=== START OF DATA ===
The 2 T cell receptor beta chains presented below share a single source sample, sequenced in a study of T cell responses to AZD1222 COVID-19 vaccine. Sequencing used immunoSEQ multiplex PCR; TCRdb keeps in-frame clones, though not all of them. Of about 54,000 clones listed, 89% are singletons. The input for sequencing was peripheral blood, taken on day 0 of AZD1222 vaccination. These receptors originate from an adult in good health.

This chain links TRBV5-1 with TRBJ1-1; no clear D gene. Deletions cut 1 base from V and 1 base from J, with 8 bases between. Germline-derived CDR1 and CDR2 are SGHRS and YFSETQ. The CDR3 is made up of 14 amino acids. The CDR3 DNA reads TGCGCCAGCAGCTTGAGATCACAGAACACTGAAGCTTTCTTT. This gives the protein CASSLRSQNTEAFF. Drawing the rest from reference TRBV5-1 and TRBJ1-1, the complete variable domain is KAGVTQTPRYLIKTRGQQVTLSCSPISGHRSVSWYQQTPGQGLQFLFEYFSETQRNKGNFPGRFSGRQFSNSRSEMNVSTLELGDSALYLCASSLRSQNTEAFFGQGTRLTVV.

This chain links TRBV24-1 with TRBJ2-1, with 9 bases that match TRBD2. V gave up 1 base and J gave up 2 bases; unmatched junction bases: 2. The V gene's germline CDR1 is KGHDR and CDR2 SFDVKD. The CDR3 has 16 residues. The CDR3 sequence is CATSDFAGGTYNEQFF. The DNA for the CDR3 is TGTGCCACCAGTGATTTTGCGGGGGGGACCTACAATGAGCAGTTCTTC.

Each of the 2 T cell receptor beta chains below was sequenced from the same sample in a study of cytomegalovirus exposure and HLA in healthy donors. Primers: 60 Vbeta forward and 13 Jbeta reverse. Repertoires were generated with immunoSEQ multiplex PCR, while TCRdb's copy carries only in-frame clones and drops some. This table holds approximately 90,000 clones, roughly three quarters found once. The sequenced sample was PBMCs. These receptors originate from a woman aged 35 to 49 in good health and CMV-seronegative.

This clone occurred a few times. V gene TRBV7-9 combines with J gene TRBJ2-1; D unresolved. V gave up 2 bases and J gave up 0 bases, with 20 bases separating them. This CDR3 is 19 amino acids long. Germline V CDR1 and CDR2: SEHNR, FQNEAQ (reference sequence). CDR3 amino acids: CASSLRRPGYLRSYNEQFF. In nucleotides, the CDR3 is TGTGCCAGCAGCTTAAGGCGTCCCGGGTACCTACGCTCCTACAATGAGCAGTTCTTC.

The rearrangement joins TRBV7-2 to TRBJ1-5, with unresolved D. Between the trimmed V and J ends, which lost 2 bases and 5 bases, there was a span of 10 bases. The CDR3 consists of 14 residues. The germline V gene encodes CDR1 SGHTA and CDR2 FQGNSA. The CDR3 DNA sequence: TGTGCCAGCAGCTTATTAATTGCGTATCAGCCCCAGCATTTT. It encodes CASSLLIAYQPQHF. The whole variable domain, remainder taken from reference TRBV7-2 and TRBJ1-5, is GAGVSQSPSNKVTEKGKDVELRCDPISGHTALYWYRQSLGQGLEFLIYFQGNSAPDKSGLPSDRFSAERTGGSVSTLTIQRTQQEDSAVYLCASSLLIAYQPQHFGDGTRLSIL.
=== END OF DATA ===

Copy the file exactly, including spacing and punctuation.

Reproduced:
The 2 T cell receptor beta chains presented below share a single source sample, sequenced in a study of T cell responses to AZD1222 COVID-19 vaccine. Sequencing used immunoSEQ multiplex PCR; TCRdb keeps in-frame clones, though not all of them. Of about 54,000 clones listed, 89% are singletons. The input for sequencing was peripheral blood, taken on day 0 of AZD1222 vaccination. These receptors originate from an adult in good health.

This chain links TRBV5-1 with TRBJ1-1; no clear D gene. Deletions cut 1 base from V and 1 base from J, with 8 bases between. Germline-derived CDR1 and CDR2 are SGHRS and YFSETQ. The CDR3 is made up of 14 amino acids. The CDR3 DNA reads TGCGCCAGCAGCTTGAGATCACAGAACACTGAAGCTTTCTTT. This gives the protein CASSLRSQNTEAFF. Drawing the rest from reference TRBV5-1 and TRBJ1-1, the complete variable domain is KAGVTQTPRYLIKTRGQQVTLSCSPISGHRSVSWYQQTPGQGLQFLFEYFSETQRNKGNFPGRFSGRQFSNSRSEMNVSTLELGDSALYLCASSLRSQNTEAFFGQGTRLTVV.

This chain links TRBV24-1 with TRBJ2-1, with 9 bases that match TRBD2. V gave up 1 base and J gave up 2 bases; unmatched junction bases: 2. The V gene's germline CDR1 is KGHDR and CDR2 SFDVKD. The CDR3 has 16 residues. The CDR3 sequence is CATSDFAGGTYNEQFF. The DNA for the CDR3 is TGTGCCACCAGTGATTTTGCGGGGGGGACCTACAATGAGCAGTTCTTC.

Each of the 2 T cell receptor beta chains below was sequenced from the same sample in a study of cytomegalovirus exposure and HLA in healthy donors. Primers: 60 Vbeta forward and 13 Jbeta reverse. Repertoires were generated with immunoSEQ multiplex PCR, while TCRdb's copy carries only in-frame clones and drops some. This table holds approximately 90,000 clones, roughly three quarters found once. The sequenced sample was PBMCs. These receptors originate from a woman aged 35 to 49 in good health and CMV-seronegative.

This clone occurred a few times. V gene TRBV7-9 combines with J gene TRBJ2-1; D unresolved. V gave up 2 bases and J gave up 0 bases, with 20 bases separating them. This CDR3 is 19 amino acids long. Germline V CDR1 and CDR2: SEHNR, FQNEAQ (reference sequence). CDR3 amino acids: CASSLRRPGYLRSYNEQFF. In nucleotides, the CDR3 is TGTGCCAGCAGCTTAAGGCGTCCCGGGTACCTACGCTCCTACAATGAGCAGTTCTTC.

The rearrangement joins TRBV7-2 to TRBJ1-5, with unresolved D. Between the trimmed V and J ends, which lost 2 bases and 5 bases, there was a span of 10 bases. The CDR3 consists of 14 residues. The germline V gene encodes CDR1 SGHTA and CDR2 FQGNSA. The CDR3 DNA sequence: TGTGCCAGCAGCTTATTAATTGCGTATCAGCCCCAGCATTTT. It encodes CASSLLIAYQPQHF. The whole variable domain, remainder taken from reference TRBV7-2 and TRBJ1-5, is GAGVSQSPSNKVTEKGKDVELRCDPISGHTALYWYRQSLGQGLEFLIYFQGNSAPDKSGLPSDRFSAERTGGSVSTLTIQRTQQEDSAVYLCASSLLIAYQPQHFGDGTRLSIL.